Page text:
Taking good care of the plumbing in your Richmond, Virginia home is one of the best things that you can do to preserve the value and integrity of your investment. Plumbing backups, overflows, and burst pipes can cause a tremendous amount of building damage. Whole-house plumbing inspections and yearly plumbing maintenance can stave off these and other common issues. However, if you’ve recently purchased existing construction or if you’ve lived in your home for quite a while, now may be the time to replace your pipes altogether. Certain pipe materials aren’t likely to stand the test of time. Should you replace your copper plumbing with galvanized pipes? Keep reading to discover the answer.
Why Periodic Pipe Replacement Is Important
Like all things in your home, your plumbing pipes have an expected lifespan. As they near the end of this lifespan, they become increasingly likely to develop faulty seals, ruptures, cracks, and countless other issues. Depending upon the type of pipes that your home has, they may even begin leaching toxic chemicals into your drinking water. In fact, problems with leaching can occur even if your pipes remain at a respectable age. As a homeowner, it pays to know which plumbing materials will provide the best performance and the highest levels of safety.
The Benefits of Copper Pipes
Copper pipes have been the standard choice for residential plumbing for more than six decades. Since the 1960s, copper pipes have been lauded for their durability, heat resistance, and overall safety. Made from pure copper, they’re naturally resistant to corrosion. Best of all, the likelihood of copper leaching toxins into your drinking water is virtually non-existent. Copper pipes are not currently believed to degrade drinking water at all.
In fact, according to some schools of thought, copper piping may actually add to water’s beneficial mineral content. Just like cooking food in a cast iron skillet is believed to add more iron to a person’s diet, having your drinking water flow through copper may provide a more abundant supply of this important mineral as well. Whether nutrients are bioavailable when encountered in this fashion is a matter of debate. However, at the very least, drinking water that comes from copper pipes won’t hurt you.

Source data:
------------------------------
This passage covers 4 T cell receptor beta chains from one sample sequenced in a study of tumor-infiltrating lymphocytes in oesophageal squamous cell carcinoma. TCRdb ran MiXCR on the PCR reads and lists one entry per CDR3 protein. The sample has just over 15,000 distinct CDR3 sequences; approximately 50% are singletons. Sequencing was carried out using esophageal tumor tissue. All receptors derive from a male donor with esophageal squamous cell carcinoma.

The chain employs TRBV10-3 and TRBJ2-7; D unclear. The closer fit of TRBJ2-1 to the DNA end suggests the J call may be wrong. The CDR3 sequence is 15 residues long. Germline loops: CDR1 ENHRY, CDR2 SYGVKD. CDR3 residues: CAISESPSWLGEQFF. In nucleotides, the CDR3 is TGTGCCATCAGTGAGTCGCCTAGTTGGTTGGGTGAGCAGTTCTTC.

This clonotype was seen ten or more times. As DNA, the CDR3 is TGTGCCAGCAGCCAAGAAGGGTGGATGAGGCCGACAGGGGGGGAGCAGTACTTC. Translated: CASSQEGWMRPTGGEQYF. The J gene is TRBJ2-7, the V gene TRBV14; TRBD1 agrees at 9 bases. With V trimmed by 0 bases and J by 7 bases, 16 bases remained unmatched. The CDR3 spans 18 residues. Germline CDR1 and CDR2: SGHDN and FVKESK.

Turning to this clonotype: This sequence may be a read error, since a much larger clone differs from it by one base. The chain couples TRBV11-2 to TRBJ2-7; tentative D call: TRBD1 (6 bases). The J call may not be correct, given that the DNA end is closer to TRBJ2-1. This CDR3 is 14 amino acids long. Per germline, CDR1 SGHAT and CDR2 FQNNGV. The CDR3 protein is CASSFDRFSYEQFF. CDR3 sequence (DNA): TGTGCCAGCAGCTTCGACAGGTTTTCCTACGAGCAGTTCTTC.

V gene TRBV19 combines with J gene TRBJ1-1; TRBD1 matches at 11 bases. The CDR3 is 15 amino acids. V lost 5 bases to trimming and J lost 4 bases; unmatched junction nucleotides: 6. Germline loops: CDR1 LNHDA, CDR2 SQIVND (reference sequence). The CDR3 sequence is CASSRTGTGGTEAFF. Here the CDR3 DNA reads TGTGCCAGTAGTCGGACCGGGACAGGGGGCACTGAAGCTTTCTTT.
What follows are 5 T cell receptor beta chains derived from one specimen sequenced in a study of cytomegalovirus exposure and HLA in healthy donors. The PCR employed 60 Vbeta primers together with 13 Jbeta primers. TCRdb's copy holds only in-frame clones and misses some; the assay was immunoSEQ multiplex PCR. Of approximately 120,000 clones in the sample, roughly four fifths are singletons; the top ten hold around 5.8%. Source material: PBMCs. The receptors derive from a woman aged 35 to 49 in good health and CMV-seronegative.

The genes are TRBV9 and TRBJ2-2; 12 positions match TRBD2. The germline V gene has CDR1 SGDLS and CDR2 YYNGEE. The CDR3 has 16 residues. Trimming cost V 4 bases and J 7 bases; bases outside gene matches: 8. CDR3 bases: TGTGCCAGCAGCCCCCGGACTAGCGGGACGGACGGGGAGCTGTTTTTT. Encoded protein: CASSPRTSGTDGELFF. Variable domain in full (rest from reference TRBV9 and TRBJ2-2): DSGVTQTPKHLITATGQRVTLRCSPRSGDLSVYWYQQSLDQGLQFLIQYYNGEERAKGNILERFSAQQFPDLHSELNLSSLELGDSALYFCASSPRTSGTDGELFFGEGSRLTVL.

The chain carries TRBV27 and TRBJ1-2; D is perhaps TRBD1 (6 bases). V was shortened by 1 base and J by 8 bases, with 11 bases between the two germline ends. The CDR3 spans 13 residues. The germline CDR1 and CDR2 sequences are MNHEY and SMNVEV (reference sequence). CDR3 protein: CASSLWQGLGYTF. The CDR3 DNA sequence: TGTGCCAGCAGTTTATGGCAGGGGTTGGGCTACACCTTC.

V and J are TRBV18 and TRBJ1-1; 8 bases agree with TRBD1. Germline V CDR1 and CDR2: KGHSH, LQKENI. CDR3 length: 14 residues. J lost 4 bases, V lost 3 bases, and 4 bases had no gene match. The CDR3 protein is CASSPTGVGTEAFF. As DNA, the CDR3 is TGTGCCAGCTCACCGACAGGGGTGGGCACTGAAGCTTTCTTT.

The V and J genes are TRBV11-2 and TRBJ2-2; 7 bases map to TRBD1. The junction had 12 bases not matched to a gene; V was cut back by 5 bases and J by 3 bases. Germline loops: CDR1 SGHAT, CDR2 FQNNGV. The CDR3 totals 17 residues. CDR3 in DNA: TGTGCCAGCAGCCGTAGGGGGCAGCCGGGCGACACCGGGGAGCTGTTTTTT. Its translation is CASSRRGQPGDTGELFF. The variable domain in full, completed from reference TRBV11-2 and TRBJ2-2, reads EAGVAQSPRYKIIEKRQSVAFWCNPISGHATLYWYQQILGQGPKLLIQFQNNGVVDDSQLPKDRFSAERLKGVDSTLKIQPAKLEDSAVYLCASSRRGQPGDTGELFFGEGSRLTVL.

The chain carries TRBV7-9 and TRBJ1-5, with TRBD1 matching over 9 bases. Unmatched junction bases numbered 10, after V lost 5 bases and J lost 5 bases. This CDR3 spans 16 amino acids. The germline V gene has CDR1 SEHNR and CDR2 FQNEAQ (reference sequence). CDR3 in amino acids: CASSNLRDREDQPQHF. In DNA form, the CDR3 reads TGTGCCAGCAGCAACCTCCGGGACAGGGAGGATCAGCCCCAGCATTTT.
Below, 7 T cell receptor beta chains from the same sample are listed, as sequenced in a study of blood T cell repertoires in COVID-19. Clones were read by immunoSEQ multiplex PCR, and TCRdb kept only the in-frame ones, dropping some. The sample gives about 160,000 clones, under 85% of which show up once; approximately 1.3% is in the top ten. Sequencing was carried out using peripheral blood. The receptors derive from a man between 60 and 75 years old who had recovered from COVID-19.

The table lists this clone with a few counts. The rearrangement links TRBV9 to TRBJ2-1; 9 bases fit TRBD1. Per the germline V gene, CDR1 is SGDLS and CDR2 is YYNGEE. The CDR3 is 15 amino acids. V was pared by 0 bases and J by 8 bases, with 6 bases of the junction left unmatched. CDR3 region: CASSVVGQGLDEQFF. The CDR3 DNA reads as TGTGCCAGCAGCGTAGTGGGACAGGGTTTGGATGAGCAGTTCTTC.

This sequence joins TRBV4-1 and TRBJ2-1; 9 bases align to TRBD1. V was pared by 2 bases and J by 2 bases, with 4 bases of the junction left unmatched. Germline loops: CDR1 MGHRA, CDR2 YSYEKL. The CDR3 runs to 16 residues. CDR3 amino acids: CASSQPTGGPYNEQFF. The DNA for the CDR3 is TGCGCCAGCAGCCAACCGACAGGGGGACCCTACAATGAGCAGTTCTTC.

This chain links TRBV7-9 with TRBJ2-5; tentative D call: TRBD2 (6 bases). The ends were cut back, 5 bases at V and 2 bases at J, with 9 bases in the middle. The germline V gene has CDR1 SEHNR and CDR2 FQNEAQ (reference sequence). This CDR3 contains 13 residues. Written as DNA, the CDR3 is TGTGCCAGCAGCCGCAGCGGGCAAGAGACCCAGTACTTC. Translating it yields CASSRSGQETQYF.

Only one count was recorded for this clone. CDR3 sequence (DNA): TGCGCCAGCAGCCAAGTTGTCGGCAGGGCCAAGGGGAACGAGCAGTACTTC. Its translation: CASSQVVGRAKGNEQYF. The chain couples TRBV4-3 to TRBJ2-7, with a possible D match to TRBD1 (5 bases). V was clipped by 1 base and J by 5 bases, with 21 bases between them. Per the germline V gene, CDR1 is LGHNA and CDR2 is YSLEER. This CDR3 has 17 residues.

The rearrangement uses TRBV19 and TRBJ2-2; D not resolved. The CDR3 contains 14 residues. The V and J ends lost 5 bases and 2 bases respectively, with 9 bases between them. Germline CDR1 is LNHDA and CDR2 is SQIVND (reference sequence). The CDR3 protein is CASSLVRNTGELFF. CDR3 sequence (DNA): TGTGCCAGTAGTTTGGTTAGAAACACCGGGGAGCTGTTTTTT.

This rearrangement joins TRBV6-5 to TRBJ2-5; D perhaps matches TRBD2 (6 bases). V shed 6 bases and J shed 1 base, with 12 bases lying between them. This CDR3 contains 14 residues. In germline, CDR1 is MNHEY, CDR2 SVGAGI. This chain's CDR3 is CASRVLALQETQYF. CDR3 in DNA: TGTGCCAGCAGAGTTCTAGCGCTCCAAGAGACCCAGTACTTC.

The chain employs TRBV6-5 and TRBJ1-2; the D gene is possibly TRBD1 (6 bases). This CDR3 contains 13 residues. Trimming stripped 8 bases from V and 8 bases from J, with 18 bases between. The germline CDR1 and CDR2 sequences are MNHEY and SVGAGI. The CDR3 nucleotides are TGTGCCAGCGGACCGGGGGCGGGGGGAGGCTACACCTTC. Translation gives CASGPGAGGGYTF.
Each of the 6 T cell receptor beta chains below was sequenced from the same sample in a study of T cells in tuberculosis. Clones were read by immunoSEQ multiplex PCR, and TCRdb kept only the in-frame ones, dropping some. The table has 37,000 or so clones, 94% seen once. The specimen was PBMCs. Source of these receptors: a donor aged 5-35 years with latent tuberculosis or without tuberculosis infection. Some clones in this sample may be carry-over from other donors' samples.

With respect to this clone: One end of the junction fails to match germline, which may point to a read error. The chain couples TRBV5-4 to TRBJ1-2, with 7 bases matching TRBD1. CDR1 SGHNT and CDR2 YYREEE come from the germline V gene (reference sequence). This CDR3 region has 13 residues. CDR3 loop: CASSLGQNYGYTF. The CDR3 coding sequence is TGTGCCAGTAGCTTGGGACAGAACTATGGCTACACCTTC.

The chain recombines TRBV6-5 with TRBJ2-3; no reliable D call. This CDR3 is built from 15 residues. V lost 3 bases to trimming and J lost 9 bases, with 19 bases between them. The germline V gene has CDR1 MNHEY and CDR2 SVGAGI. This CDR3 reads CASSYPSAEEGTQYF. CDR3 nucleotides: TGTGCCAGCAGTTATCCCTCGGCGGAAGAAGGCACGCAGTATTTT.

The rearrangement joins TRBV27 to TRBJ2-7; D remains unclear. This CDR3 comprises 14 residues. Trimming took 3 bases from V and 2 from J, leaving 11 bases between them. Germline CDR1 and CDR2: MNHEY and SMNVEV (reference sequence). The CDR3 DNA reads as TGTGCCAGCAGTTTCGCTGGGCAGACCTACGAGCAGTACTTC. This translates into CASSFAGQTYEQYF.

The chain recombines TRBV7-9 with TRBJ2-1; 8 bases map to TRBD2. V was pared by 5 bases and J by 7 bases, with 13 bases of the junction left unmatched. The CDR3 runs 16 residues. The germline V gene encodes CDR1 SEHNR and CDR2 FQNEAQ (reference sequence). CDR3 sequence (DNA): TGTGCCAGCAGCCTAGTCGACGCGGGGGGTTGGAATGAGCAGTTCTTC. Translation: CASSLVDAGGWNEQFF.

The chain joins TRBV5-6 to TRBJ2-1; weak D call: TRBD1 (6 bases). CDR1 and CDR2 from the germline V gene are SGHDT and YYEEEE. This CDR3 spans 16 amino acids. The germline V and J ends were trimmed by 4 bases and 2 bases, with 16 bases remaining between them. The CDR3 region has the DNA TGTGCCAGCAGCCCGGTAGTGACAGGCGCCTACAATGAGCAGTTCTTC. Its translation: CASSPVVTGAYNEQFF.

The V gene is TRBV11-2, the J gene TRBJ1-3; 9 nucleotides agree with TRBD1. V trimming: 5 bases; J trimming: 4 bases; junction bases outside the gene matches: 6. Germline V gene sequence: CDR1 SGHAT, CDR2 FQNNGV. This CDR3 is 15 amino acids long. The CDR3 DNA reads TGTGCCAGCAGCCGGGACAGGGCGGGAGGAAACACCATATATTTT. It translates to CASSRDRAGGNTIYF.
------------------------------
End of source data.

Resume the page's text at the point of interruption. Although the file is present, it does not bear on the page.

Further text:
Copper pipes also have natural antimicrobial properties. This means that they’re less likely to harbor harmful bacteria and other micro-sized pathogens. Because of this, when compared to galvanized pipes, they’re also less likely to develop mineral deposits.
Copper pipes are even structurally superior to galvanized piping in a number of ways. For instance, given their smaller diameters, these pipes can be installed in tight and hard-to-reach spaces. At reasonably high temperatures, copper pipes can expand to avoid rupture. In earthquake-prone areas, copper proves more resilient during ground-shaking events.
The Benefits of Galvanized Steel Pipes
Galvanized steel was the primary choice for residential plumbing before the 1960s. If you live in an older home that has yet to be renovated, your pipes are probably made from galvanized steel. Galvanized steel has a protective coating of zinc to prevent corrosion. These pipes entered the scene as a replacement for lead pipes after the dangers of lead exposure were known.
New galvanized pipes have a bright nickel color. As these pipes grow older, they tend to darken and grow dull. If you have pipes in your home that are painted, the best way to tell whether they’re copper or galvanized steel is by performing a magnet test. A magnet will adhere to galvanized pipes, but it won’t adhere to copper.